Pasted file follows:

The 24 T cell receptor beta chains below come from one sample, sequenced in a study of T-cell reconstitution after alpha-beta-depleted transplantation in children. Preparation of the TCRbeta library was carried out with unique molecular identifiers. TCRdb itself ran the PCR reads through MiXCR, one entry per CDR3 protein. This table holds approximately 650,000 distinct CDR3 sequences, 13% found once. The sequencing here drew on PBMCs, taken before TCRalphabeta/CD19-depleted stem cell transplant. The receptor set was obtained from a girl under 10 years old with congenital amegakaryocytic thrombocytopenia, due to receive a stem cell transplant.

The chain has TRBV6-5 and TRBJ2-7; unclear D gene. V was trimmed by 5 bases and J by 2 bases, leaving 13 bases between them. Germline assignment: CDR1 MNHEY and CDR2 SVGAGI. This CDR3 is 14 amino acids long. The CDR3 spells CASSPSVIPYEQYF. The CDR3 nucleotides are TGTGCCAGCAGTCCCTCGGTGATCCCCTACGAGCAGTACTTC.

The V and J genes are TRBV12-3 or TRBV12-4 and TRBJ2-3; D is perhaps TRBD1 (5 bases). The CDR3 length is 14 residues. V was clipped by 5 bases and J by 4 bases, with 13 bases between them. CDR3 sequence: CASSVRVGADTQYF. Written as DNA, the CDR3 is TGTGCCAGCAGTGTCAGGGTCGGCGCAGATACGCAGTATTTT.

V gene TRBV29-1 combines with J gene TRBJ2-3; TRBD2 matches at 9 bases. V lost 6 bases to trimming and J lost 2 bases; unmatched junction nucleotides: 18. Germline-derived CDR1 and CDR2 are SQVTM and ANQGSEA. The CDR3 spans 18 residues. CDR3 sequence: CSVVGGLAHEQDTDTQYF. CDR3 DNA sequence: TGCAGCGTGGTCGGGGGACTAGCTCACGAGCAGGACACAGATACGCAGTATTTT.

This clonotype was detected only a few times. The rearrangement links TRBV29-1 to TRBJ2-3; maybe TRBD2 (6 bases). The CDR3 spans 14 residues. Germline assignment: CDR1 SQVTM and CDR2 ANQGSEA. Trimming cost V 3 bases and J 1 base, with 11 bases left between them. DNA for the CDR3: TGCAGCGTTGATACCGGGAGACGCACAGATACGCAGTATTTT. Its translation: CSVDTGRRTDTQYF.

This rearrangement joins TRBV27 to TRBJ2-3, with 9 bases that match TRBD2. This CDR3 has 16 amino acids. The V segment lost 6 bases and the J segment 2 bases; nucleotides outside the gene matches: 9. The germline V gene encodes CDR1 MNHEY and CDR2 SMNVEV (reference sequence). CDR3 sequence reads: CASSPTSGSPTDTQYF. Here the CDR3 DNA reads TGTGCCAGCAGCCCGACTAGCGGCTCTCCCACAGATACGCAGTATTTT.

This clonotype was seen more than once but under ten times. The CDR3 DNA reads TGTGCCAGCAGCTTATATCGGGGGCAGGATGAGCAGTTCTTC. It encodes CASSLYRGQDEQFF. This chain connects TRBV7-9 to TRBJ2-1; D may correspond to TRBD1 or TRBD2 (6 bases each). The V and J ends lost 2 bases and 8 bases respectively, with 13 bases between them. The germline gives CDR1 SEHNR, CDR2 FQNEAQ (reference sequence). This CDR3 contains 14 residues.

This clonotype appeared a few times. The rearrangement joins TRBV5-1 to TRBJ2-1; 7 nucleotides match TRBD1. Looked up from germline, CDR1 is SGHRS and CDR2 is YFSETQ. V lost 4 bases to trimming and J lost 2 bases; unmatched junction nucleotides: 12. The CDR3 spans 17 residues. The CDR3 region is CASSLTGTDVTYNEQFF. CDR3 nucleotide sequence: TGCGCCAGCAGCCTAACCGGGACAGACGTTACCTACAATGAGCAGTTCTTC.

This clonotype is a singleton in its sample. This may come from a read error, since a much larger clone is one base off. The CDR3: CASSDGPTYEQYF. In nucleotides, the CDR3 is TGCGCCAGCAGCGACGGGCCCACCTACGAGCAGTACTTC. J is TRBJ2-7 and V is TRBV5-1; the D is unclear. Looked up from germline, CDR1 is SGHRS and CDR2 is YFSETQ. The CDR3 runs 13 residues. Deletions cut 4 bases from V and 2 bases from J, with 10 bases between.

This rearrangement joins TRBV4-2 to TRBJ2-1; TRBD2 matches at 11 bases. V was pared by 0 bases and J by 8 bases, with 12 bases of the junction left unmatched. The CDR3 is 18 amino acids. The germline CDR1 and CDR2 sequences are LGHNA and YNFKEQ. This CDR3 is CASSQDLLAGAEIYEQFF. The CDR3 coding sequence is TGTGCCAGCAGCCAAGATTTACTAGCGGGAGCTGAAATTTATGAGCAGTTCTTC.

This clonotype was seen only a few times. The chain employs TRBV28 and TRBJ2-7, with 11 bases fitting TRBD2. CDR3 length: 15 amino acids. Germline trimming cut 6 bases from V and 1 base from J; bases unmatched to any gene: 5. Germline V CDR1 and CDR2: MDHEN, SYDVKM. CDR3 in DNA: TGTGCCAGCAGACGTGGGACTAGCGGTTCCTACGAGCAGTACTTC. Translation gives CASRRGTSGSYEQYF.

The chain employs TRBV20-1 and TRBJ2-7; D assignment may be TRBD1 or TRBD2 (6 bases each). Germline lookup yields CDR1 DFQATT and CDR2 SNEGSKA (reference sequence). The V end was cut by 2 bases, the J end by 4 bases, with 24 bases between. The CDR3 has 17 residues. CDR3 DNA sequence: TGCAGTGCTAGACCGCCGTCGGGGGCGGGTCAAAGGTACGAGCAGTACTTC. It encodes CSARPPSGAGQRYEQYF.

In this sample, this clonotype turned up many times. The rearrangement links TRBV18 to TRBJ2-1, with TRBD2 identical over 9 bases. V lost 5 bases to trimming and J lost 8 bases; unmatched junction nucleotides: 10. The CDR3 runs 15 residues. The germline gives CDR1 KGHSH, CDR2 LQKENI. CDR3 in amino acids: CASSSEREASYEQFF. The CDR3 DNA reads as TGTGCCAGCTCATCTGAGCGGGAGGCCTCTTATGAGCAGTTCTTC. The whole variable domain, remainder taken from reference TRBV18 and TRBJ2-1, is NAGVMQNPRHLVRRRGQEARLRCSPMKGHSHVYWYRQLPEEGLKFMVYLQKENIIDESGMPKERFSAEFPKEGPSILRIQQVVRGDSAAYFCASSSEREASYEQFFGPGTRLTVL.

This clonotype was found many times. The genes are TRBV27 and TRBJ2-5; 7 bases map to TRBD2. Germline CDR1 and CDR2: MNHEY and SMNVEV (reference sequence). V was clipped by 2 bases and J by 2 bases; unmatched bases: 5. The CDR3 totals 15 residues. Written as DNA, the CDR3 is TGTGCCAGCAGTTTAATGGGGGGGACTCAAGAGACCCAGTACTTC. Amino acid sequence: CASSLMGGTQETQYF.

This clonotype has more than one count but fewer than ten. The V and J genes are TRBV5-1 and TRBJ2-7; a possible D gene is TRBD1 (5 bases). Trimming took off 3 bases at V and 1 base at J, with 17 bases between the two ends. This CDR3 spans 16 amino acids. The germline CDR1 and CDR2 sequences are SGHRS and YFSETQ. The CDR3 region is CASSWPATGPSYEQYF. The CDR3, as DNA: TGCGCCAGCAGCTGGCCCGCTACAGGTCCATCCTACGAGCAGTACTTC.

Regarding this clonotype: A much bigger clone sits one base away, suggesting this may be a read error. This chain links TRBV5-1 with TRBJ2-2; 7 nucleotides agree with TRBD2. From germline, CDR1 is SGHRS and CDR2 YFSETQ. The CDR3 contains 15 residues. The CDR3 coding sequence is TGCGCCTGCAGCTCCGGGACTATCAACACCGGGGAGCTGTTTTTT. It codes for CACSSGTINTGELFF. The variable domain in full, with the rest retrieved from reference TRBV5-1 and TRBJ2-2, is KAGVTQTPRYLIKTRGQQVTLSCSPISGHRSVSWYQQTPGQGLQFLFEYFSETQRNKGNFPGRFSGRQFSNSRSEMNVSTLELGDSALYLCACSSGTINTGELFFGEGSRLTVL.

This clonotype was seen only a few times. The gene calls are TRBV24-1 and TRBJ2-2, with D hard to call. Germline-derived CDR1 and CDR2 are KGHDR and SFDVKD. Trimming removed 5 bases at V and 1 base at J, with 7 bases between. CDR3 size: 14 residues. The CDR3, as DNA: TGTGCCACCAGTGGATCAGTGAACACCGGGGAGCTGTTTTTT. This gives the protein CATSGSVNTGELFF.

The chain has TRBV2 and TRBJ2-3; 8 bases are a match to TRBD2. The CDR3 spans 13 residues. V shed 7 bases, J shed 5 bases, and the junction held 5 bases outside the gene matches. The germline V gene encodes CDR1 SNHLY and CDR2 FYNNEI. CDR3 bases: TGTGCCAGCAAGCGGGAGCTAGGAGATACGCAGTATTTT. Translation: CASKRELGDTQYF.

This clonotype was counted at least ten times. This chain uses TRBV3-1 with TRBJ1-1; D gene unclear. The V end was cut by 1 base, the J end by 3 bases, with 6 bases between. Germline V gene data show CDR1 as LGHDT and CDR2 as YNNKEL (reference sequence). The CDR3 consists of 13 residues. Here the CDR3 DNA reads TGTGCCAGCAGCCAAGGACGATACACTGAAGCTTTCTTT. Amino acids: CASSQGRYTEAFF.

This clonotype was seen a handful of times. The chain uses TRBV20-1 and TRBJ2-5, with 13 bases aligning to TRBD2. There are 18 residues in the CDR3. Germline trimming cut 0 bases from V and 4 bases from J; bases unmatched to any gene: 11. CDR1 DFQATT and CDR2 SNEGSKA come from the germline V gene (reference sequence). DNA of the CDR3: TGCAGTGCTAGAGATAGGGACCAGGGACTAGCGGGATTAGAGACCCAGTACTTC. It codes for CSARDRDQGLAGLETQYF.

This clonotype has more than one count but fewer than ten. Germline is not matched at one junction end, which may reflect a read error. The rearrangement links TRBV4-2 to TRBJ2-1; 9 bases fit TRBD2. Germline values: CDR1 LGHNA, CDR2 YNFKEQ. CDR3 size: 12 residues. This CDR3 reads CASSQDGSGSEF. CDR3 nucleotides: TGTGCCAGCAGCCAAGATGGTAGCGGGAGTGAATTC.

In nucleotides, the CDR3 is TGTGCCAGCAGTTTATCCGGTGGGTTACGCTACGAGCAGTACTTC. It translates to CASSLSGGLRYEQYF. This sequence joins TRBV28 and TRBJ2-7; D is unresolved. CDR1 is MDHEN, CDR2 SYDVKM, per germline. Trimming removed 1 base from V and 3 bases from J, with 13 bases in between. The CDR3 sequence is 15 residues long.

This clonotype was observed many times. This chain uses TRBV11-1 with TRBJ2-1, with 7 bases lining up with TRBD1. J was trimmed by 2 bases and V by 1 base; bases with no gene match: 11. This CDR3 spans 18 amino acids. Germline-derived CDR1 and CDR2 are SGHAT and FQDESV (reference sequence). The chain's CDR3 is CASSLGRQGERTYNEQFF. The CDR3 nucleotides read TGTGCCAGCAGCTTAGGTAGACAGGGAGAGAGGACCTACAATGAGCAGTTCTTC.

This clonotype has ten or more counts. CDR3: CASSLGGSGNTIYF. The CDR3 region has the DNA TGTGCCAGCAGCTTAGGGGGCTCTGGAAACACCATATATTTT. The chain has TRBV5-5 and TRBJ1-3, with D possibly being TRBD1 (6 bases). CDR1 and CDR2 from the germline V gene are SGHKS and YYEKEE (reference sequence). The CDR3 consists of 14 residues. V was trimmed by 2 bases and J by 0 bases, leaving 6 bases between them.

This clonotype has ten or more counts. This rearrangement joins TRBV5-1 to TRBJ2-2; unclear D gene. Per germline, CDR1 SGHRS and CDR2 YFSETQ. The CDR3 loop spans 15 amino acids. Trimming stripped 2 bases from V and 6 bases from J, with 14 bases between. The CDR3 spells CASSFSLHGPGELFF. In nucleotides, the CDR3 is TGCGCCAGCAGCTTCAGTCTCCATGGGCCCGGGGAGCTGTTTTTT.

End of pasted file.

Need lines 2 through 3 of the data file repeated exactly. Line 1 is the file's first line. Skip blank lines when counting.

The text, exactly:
The chain has TRBV6-5 and TRBJ2-7; unclear D gene. V was trimmed by 5 bases and J by 2 bases, leaving 13 bases between them. Germline assignment: CDR1 MNHEY and CDR2 SVGAGI. This CDR3 is 14 amino acids long. The CDR3 spells CASSPSVIPYEQYF. The CDR3 nucleotides are TGTGCCAGCAGTCCCTCGGTGATCCCCTACGAGCAGTACTTC.

The V and J genes are TRBV12-3 or TRBV12-4 and TRBJ2-3; D is perhaps TRBD1 (5 bases). The CDR3 length is 14 residues. V was clipped by 5 bases and J by 4 bases, with 13 bases between them. CDR3 sequence: CASSVRVGADTQYF. Written as DNA, the CDR3 is TGTGCCAGCAGTGTCAGGGTCGGCGCAGATACGCAGTATTTT.